Author Bio: Maureen Johnson is the New York Times bestselling author of eleven young adult novels, as well as several coauthored works. She lives in New York City and spends far too much time online. (via Ingram)

Tie to Curriculum Units: N/A

Booktalking Ideas: Jack the Ripper, Ghosts, London, New Kid, Boarding School,

Challenge Issues: The Name of the Star has been nominated for various state awards and garner positive reviews including this from VOYA “Although the author mines some familiar tropes here, like snooty boarding schools, ghost busting, and seeing dead people, she does so with enough flair that nothing seems tired or recycled. Best of all, although some threads are left open for the rest of the series, the main story is concluded thoroughly enough to let this novel stand on its own, something that is rare in the series-laden literary landscape of today.”

Draw the Dark – Ilsa J. Bick

Draw the DarkTitle: Draw the Dark
Author: Ilsa J. Bick

ISBN: 9780761356868
Publisher: Carolrhonda Books
Publication Date: 2010
Pages: 338
Price: $16.95 (hardcover) $9.95 (paperback) $19.99 (audio)

Genre: Fantasy, Historical Fiction
Interest Age: 14 to 17
Lexile Level: 790

Annotation: Christian Cage’s vivid visions led him to dark secrets the town has been hiding for years.

Plot Summary: In Winter, Wisconsin, there are some things best forgotten. A murder in 1945. The near-suicide of an elementary school teacher. The disappearance of Christian Cage’s parents. Christian doesn’t want to forgot. He has obsessively drawn and painted their images since their disappearance. However, that is not the only images he draws. For some reason, he can hear and illustrate the thoughts of those around him. Voices from the sideways place tell him their deepest fears and when he draws it, they die. When strange swastikas show up painted on buildings and people start dying, fingers are pointing to him. Soon waking nightmares consume him as he dreams of WWII events from the eyes of a young Jewish boy. Driven to understand, Christian starts researching long-forgotten events in Winter, Wisconsin during WWII.. events that many believe are best left buried.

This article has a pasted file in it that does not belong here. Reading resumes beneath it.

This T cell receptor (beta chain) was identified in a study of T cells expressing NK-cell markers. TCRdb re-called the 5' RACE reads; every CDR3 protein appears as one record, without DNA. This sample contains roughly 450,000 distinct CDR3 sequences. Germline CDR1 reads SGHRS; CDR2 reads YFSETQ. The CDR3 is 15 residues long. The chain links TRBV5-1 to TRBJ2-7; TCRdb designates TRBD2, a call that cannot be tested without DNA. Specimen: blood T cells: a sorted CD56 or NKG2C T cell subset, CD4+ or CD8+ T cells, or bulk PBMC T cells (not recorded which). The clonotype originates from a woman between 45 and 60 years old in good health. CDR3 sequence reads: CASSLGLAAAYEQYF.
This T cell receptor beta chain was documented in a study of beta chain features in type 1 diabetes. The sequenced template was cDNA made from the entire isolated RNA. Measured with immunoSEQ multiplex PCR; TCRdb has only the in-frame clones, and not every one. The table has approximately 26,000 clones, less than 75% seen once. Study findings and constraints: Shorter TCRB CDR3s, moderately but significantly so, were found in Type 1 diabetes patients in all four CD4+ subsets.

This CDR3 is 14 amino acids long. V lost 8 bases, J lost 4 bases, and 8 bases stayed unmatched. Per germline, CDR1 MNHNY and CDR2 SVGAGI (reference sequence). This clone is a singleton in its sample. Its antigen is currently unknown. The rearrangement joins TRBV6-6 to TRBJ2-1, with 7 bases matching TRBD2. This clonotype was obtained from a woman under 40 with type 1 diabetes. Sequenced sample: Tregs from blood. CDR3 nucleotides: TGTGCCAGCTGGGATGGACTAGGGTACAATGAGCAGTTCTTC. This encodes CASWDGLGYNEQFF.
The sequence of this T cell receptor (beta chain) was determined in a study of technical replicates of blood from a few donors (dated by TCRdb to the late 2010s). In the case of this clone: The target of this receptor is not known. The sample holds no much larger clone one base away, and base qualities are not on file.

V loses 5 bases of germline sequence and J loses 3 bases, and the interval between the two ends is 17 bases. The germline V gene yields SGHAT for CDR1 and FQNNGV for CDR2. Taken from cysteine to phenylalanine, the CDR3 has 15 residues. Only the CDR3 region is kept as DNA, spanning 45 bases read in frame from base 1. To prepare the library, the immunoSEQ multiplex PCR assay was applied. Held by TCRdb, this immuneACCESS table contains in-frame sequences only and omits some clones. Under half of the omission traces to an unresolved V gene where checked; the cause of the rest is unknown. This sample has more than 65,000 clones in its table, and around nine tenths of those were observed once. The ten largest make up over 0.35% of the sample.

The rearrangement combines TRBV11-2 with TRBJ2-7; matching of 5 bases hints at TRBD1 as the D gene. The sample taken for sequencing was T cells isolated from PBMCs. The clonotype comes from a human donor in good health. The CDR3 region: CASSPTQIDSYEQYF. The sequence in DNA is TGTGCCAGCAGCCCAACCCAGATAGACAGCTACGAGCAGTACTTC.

Critical Evaluation: In this story, debut author Bicks weaves 1940s American into the life of contemporary teen, Christian. As Christian sleepwalks and draws, he is pulled into the town’s past. Into a history that many would like to keep buried. I was amazed at the skill Bicks had in combining the historical with the fantastical to build a suspenseful mystery. She didn’t veer off into too much history, though I probably wouldn’t have minded, nor did she overdo the fantasy. It was just the right mix of both to move the story along.

While I initially picked it up for the historical elements, it was hard not to care about Christian Cage. His parents disappeared as a child and he was raised by the town sheriff. Due to the rumors about the disappearance of his parents and an unfortunate suicide of his first grade teacher (which some of the townspeople blame him for), he grew up pretty much a loner. The only thing he cares about is his art and finding a way into the ‘sideways place’. Christian is a gifted artist, but his gifts extend beyond his drawing skills. He draws the things people fear the most. Their deepest, darkest secrets that they lock away. So he isolates himself from people. To keep them from getting hurt. To stop himself from unintentionally hurting other people.

Draw the Dark is a great book. Once I started, I lost myself in Winter, Winconsin as Christian attempts to figure out the messages his blackouts and dreams are telling him. Ilsa J. Bick definitely created a intricate mystery that will engage readers, both male and female.

Author Bio: Ilsa J. Bick is a child psychiatrist, film scholar, former Air Force major, and now a full-time author. Her critically acclaimed, award-winning YA novels include Draw the Dark, Drowning Instinct, and Ashes (a 2011 VOYA Perfect Ten). Ilsa currently lives in rural Wisconsin, near a Hebrew cemetery. One thing she loves about the neighbors: they re very quiet and only come around for sugar once in a blue moon. (from Ingram)

Tie to Curriculum Units: Nazis, 20th Century US History

Booktalking Ideas: Nazis in America, Supernatural, Small town mystery, creepy dreams, secrets

Challenge Issues: Draw the Dark has received favorable reviews from a variety of review sources including a star review from School Library Journal. Additionally, Bick’s provides a new historical perspective of US involvement in WWII that rarely is covered in history.